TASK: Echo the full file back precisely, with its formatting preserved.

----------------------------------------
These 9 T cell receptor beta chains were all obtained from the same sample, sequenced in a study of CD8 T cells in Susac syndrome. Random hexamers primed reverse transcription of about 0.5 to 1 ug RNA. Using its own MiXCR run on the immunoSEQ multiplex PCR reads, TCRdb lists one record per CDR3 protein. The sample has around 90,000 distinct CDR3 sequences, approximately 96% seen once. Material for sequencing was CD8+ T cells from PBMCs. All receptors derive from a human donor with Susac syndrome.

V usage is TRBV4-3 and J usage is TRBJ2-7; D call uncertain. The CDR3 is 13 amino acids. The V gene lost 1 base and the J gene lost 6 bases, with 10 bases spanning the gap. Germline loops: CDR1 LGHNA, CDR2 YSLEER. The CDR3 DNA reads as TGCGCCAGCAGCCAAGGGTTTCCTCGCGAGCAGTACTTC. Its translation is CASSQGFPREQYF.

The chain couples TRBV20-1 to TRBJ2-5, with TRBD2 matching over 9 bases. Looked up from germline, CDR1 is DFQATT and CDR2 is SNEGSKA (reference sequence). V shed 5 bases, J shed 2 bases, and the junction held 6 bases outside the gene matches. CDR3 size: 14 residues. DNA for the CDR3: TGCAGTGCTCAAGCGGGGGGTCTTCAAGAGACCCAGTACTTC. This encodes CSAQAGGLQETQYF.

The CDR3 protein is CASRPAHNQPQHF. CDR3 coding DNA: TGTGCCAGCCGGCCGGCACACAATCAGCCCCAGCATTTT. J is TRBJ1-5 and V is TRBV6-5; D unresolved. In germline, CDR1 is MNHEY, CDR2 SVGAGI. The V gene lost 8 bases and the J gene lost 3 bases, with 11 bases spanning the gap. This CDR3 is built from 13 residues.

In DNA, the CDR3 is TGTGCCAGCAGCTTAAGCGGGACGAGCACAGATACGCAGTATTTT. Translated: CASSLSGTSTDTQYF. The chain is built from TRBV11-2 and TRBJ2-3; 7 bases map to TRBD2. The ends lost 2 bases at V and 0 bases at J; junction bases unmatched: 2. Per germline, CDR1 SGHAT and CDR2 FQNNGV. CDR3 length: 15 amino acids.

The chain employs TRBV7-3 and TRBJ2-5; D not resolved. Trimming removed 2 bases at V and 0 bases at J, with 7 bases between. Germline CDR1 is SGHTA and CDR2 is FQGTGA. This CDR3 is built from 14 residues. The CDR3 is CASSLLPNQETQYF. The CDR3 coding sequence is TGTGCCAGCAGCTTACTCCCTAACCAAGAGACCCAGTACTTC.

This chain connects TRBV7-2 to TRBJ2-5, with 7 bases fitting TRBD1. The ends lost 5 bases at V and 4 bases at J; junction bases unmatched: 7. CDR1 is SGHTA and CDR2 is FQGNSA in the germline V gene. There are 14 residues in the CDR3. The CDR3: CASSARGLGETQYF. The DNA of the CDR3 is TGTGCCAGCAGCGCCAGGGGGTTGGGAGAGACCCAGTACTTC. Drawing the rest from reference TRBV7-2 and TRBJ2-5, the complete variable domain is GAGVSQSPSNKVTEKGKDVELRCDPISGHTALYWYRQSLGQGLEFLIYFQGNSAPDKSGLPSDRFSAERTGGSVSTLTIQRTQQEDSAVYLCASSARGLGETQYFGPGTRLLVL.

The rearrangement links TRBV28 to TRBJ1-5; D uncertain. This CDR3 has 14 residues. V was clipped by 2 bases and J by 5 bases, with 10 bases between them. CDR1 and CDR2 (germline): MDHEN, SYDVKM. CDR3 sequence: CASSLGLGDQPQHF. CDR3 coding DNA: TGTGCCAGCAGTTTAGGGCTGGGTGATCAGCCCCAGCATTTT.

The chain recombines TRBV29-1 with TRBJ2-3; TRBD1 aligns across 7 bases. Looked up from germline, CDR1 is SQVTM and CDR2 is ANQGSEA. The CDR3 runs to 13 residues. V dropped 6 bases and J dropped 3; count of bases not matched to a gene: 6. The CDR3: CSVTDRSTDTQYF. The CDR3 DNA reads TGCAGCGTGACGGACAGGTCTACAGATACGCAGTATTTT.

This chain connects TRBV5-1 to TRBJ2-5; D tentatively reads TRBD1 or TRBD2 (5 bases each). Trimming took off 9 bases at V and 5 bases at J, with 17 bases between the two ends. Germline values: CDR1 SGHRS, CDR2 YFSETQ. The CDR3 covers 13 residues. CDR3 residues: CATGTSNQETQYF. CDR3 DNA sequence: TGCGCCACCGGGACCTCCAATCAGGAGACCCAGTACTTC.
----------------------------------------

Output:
These 9 T cell receptor beta chains were all obtained from the same sample, sequenced in a study of CD8 T cells in Susac syndrome. Random hexamers primed reverse transcription of about 0.5 to 1 ug RNA. Using its own MiXCR run on the immunoSEQ multiplex PCR reads, TCRdb lists one record per CDR3 protein. The sample has around 90,000 distinct CDR3 sequences, approximately 96% seen once. Material for sequencing was CD8+ T cells from PBMCs. All receptors derive from a human donor with Susac syndrome.

V usage is TRBV4-3 and J usage is TRBJ2-7; D call uncertain. The CDR3 is 13 amino acids. The V gene lost 1 base and the J gene lost 6 bases, with 10 bases spanning the gap. Germline loops: CDR1 LGHNA, CDR2 YSLEER. The CDR3 DNA reads as TGCGCCAGCAGCCAAGGGTTTCCTCGCGAGCAGTACTTC. Its translation is CASSQGFPREQYF.

The chain couples TRBV20-1 to TRBJ2-5, with TRBD2 matching over 9 bases. Looked up from germline, CDR1 is DFQATT and CDR2 is SNEGSKA (reference sequence). V shed 5 bases, J shed 2 bases, and the junction held 6 bases outside the gene matches. CDR3 size: 14 residues. DNA for the CDR3: TGCAGTGCTCAAGCGGGGGGTCTTCAAGAGACCCAGTACTTC. This encodes CSAQAGGLQETQYF.

The CDR3 protein is CASRPAHNQPQHF. CDR3 coding DNA: TGTGCCAGCCGGCCGGCACACAATCAGCCCCAGCATTTT. J is TRBJ1-5 and V is TRBV6-5; D unresolved. In germline, CDR1 is MNHEY, CDR2 SVGAGI. The V gene lost 8 bases and the J gene lost 3 bases, with 11 bases spanning the gap. This CDR3 is built from 13 residues.

In DNA, the CDR3 is TGTGCCAGCAGCTTAAGCGGGACGAGCACAGATACGCAGTATTTT. Translated: CASSLSGTSTDTQYF. The chain is built from TRBV11-2 and TRBJ2-3; 7 bases map to TRBD2. The ends lost 2 bases at V and 0 bases at J; junction bases unmatched: 2. Per germline, CDR1 SGHAT and CDR2 FQNNGV. CDR3 length: 15 amino acids.

The chain employs TRBV7-3 and TRBJ2-5; D not resolved. Trimming removed 2 bases at V and 0 bases at J, with 7 bases between. Germline CDR1 is SGHTA and CDR2 is FQGTGA. This CDR3 is built from 14 residues. The CDR3 is CASSLLPNQETQYF. The CDR3 coding sequence is TGTGCCAGCAGCTTACTCCCTAACCAAGAGACCCAGTACTTC.

This chain connects TRBV7-2 to TRBJ2-5, with 7 bases fitting TRBD1. The ends lost 5 bases at V and 4 bases at J; junction bases unmatched: 7. CDR1 is SGHTA and CDR2 is FQGNSA in the germline V gene. There are 14 residues in the CDR3. The CDR3: CASSARGLGETQYF. The DNA of the CDR3 is TGTGCCAGCAGCGCCAGGGGGTTGGGAGAGACCCAGTACTTC. Drawing the rest from reference TRBV7-2 and TRBJ2-5, the complete variable domain is GAGVSQSPSNKVTEKGKDVELRCDPISGHTALYWYRQSLGQGLEFLIYFQGNSAPDKSGLPSDRFSAERTGGSVSTLTIQRTQQEDSAVYLCASSARGLGETQYFGPGTRLLVL.

The rearrangement links TRBV28 to TRBJ1-5; D uncertain. This CDR3 has 14 residues. V was clipped by 2 bases and J by 5 bases, with 10 bases between them. CDR1 and CDR2 (germline): MDHEN, SYDVKM. CDR3 sequence: CASSLGLGDQPQHF. CDR3 coding DNA: TGTGCCAGCAGTTTAGGGCTGGGTGATCAGCCCCAGCATTTT.

The chain recombines TRBV29-1 with TRBJ2-3; TRBD1 aligns across 7 bases. Looked up from germline, CDR1 is SQVTM and CDR2 is ANQGSEA. The CDR3 runs to 13 residues. V dropped 6 bases and J dropped 3; count of bases not matched to a gene: 6. The CDR3: CSVTDRSTDTQYF. The CDR3 DNA reads TGCAGCGTGACGGACAGGTCTACAGATACGCAGTATTTT.

This chain connects TRBV5-1 to TRBJ2-5; D tentatively reads TRBD1 or TRBD2 (5 bases each). Trimming took off 9 bases at V and 5 bases at J, with 17 bases between the two ends. Germline values: CDR1 SGHRS, CDR2 YFSETQ. The CDR3 covers 13 residues. CDR3 residues: CATGTSNQETQYF. CDR3 DNA sequence: TGCGCCACCGGGACCTCCAATCAGGAGACCCAGTACTTC.